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How LinkedIn Became Facebook for Dads

Although it pretends to serve a loftier purpose, LinkedIn is just as full of crap as any other social media platform

While the pandemic has brought us many things, whether it be COVID-19 related television shows, Zoom fatigue or the ever-increasing reality that matching your clothes to your mask will most likely be important in the future, perhaps the most trivial development of coronavirus is the rise of the LinkedIn Dad essay. And to be honest, it’s what we deserve for making a networking site the key to employment in the year of our lord 2020

Look, I get it. No one saw the coronavirus outbreak coming, least of all the business world. It only makes sense that LinkedIn would be the perfect place for workers and employers alike to compare stories about the chaos that is completely working from home. But then came the essays. Perhaps the most viral of the bunch, “New York Is Dead Forever,” ushered in a whirlwind of angry commenters, celebrity op-eds and general animosity toward a man who managed to sum up white flight as “why live in New York if my comedy club can’t have shows.”

But beyond the messy hubris of a clearly clickbait article, we have to acknowledge the unmistakable truth: This essay couldn’t have survived on any site other than LinkedIn. And we did that ourselves.

Created in 2003, LinkedIn was born out of perfectly good intentions. Everyone you know, like or know about has a job. Why not find a way to “connect” with them? While the site worked well for its original purpose, the advent of marketing, recruiting and advertising all worked together to build the employment monolith LinkedIn now exists as — a safe haven for Business Dads. 

For working people in 2020, LinkedIn is one of those necessary evils, an amalgamation of photos and pithy resume summaries that determine whether or not you receive health insurance sometime in the near future. For students, it’s a chance to prove that college gave you something besides crippling debt and an Adderall dependency. But for Business Dads, it’s the absolute perfect storm. Facebook is already full of old high school classmates trying to convince you to join their multi-level marketing scheme and friends who are popping out engagement rings and small humans left and right; the last thing it needs is work acquaintances added to the mix. But where LinkedIn fails and allows Business Dads to thrive, is when it sells itself as real life. 

As the popularity of social media has made consumers well aware of the perils of selling yourself online, most social media apps are now understood as a carefully constructed image of your daily life. No matter how good, honest or well-intentioned that image is, it will always be an attempt at snapshotting a reality, just not necessarily the most truthful version. LinkedIn and the Business Dads who thrive on it use the same advantages that other apps have — misinformation and exaggeration — but market them as the honest-to-god truth. 

Who else would be demented enough to create a social media site where you pay to see who’s looking at you? Business Dads, that’s who. While hard to describe, the moniker of Business Dads is incredibly easy to pinpoint when you see it. Although the word “entrepreneur” personally sets off the biggest red flags for me, other common tropes involve “the degradation of the family” or in-depth LinkedIn stories about giving workers second chances that read just like Dickens fanfiction. They’re brash, loud, confident, and as much as they talk about the “business world,” you’ve never gotten a real understanding of what their actual job is. Business Dads create a persona that centers work as the highest form of purpose, then try to convince people that they’re just not working for the right person.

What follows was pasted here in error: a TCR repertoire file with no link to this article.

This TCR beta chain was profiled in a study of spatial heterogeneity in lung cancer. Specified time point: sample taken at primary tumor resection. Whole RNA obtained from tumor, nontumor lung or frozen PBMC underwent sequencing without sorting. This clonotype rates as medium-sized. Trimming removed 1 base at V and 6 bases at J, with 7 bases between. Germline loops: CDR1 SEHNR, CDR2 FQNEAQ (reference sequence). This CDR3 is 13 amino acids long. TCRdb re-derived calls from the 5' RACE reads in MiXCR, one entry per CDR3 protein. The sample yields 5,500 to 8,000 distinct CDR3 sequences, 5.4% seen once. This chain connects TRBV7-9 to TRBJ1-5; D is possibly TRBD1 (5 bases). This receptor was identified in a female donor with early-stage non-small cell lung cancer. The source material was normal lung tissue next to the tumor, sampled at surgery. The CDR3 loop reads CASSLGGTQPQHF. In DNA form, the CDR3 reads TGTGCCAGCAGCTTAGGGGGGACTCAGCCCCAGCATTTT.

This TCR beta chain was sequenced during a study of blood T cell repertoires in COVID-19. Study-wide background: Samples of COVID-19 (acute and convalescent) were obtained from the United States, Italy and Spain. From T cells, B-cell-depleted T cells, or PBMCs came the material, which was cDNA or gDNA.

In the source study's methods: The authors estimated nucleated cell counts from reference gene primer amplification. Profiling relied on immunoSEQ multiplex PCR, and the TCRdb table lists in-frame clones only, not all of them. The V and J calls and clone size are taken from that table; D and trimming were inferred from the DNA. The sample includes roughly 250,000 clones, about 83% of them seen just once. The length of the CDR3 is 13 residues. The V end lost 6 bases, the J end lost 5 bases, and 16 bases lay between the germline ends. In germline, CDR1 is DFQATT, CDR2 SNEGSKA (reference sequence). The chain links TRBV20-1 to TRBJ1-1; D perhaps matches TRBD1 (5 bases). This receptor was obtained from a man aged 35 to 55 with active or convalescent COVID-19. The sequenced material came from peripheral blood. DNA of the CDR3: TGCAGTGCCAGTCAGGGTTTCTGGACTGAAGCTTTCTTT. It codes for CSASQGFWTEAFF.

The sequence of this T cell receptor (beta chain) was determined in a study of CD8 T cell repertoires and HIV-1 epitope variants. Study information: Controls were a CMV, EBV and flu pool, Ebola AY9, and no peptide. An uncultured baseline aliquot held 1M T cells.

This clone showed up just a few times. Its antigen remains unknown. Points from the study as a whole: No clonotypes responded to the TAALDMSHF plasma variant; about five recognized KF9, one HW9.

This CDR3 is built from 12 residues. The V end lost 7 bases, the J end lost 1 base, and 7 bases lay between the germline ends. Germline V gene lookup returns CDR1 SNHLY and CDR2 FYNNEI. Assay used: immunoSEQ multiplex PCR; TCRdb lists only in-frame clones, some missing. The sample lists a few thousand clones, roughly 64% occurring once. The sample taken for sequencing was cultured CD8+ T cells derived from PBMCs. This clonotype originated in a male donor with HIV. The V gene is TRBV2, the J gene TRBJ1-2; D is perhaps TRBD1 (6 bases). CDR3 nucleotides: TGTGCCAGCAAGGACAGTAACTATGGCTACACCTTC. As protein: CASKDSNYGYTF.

LinkedIn’s algorithm works best if you fully give up any pretense of being human. Instead of gross crockpot chicken recipes and crispy deep-fried memes, LinkedIn’s viral posts serve as an unwanted foil to the very necessary job pursuit, with posts from Business Dads sandwiched in between success stories from people you met during one cocktail hour, job postings you’re confident you won’t get and advertisements convincing you to go back to grad school. LinkedIn even goes so far as to select “LinkedIn influencers,” whose posts are dropped into your feed without warning. While these additions make LinkedIn such a tiring platform, they also act as physical hurdles, allowing only the truly excellent Business Dads to rise to the top. 

So why did COVID-19 bring out the worst in LinkedIn? 

As I said, no one could have predicted the outbreak. But in the ensuing months after the initial pandemic surge, it’s become increasingly apparent that the work lives we were fed as “normal” have never been sustainable. And in our “uncertain times,” Business Dads are no longer operating business as usual. Every facet of work has been disrupted, and with coronavirus making it clear that back to normal is still a long way coming, LinkedIn’s greatest influencers are given two options: 1) continue to spew the good vibes that built their online personas; or 2) pivot widely into stories of doom. It’s why all of the biggest cities are now being declared dead, forgotten, never coming back, simply because people no longer dedicate every waking moment to work. 

The best thing about LinkedIn is that no one has to stay on it. While its networking opportunities help, it doesn’t truly matter if you’re currently employed. Even for those searching for jobs, LinkedIn connections can never really replace the ones you make in person. But if using LinkedIn is still important to you, remember that, just like you’re getting paid to work, Business Dads are getting paid to make themselves look better. And let’s be honest, there are much bigger things going on right now.